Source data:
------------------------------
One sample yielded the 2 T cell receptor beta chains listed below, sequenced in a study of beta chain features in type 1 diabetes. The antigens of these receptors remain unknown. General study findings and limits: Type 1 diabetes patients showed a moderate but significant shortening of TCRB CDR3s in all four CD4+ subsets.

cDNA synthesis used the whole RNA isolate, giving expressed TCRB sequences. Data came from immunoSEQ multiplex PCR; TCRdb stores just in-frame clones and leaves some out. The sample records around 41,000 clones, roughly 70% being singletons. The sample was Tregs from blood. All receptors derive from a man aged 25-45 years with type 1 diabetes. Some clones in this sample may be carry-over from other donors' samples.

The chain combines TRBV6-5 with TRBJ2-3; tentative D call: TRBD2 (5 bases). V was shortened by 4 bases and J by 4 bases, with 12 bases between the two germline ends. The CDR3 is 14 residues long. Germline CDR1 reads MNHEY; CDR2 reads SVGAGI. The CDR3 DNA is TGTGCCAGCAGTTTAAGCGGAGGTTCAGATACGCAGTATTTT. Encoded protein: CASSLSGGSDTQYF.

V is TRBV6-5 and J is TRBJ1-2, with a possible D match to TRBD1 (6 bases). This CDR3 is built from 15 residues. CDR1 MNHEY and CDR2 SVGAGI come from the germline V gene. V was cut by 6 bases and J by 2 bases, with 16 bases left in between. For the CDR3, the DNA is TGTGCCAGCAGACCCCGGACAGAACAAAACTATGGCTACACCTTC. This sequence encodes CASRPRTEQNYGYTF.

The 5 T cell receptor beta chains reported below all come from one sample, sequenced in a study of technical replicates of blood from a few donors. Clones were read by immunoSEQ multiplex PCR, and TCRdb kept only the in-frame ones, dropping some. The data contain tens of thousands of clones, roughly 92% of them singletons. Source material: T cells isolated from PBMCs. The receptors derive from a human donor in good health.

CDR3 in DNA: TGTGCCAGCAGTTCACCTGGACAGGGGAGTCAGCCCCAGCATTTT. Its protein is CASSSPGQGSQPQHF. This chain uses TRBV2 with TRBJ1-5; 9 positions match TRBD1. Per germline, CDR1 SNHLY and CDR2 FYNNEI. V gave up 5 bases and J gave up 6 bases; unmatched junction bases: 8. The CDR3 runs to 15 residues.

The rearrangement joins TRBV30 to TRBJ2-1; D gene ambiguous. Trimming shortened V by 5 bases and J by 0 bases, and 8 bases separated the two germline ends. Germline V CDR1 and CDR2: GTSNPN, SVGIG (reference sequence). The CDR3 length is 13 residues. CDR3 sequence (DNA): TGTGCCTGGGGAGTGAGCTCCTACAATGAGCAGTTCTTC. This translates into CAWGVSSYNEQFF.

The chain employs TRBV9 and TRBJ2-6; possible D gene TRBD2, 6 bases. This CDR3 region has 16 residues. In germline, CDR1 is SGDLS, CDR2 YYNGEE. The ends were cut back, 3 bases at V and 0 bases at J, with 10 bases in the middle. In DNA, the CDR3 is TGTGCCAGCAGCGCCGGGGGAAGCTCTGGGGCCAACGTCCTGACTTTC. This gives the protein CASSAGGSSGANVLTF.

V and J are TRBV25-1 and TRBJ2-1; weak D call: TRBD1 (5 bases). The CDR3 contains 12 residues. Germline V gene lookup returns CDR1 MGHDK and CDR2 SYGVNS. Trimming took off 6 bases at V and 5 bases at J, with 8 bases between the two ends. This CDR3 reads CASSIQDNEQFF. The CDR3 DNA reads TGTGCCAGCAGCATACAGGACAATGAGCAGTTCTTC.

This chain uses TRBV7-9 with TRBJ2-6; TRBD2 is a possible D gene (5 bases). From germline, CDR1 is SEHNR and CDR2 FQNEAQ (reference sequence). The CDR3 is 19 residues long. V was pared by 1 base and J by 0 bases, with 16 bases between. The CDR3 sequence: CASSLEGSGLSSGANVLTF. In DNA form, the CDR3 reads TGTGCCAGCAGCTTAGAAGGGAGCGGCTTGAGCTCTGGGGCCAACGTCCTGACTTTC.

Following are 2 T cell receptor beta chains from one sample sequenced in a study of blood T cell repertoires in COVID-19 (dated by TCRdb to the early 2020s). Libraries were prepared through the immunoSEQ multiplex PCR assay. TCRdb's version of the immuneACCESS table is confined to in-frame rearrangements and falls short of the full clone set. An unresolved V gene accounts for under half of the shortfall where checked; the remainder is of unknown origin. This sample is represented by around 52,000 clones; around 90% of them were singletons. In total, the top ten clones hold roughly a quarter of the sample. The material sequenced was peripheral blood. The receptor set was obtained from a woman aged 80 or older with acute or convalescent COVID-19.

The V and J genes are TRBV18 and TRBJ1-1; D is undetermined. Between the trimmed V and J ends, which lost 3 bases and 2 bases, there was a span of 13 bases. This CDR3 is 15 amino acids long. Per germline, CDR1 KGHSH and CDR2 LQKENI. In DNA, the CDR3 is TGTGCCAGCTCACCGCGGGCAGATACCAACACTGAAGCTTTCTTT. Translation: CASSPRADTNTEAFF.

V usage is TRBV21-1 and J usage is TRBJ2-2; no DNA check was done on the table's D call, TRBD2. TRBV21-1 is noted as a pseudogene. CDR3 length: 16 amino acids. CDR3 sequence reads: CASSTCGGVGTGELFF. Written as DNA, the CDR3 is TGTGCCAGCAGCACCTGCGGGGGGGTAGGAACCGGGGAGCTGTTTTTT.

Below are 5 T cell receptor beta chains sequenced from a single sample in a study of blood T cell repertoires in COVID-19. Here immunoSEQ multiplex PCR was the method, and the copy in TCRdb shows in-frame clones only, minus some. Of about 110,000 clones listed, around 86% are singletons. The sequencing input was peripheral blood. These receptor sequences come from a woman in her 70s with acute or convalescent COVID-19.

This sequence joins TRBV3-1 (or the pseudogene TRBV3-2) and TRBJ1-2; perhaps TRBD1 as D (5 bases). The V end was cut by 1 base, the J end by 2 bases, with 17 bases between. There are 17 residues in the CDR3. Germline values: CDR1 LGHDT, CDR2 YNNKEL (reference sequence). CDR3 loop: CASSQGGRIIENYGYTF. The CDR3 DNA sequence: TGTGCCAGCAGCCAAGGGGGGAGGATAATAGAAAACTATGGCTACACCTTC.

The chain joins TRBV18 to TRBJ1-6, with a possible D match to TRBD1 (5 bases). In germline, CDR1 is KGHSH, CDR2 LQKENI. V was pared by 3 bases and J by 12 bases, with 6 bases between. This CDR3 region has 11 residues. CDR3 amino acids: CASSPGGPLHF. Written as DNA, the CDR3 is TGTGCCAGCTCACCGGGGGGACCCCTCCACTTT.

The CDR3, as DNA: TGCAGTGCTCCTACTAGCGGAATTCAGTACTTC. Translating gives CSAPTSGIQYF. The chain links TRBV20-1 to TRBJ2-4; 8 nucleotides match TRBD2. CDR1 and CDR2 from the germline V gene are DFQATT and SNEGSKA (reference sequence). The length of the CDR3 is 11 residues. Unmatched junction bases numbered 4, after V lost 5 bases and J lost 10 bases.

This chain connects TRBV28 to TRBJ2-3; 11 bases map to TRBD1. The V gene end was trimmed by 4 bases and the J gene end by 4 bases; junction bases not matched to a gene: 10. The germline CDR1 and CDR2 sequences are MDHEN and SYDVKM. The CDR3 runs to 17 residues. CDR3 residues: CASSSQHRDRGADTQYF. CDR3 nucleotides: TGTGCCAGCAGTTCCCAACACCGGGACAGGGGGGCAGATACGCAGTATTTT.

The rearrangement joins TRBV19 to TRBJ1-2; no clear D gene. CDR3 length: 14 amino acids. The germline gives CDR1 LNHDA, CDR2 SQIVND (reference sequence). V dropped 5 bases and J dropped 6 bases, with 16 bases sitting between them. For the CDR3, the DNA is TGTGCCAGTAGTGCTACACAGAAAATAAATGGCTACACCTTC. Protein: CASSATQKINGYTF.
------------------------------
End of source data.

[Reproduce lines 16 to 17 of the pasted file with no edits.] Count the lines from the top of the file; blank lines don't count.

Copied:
The chain joins TRBV18 to TRBJ1-6, with a possible D match to TRBD1 (5 bases). In germline, CDR1 is KGHSH, CDR2 LQKENI. V was pared by 3 bases and J by 12 bases, with 6 bases between. This CDR3 region has 11 residues. CDR3 amino acids: CASSPGGPLHF. Written as DNA, the CDR3 is TGTGCCAGCTCACCGGGGGGACCCCTCCACTTT.

The CDR3, as DNA: TGCAGTGCTCCTACTAGCGGAATTCAGTACTTC. Translating gives CSAPTSGIQYF. The chain links TRBV20-1 to TRBJ2-4; 8 nucleotides match TRBD2. CDR1 and CDR2 from the germline V gene are DFQATT and SNEGSKA (reference sequence). The length of the CDR3 is 11 residues. Unmatched junction bases numbered 4, after V lost 5 bases and J lost 10 bases.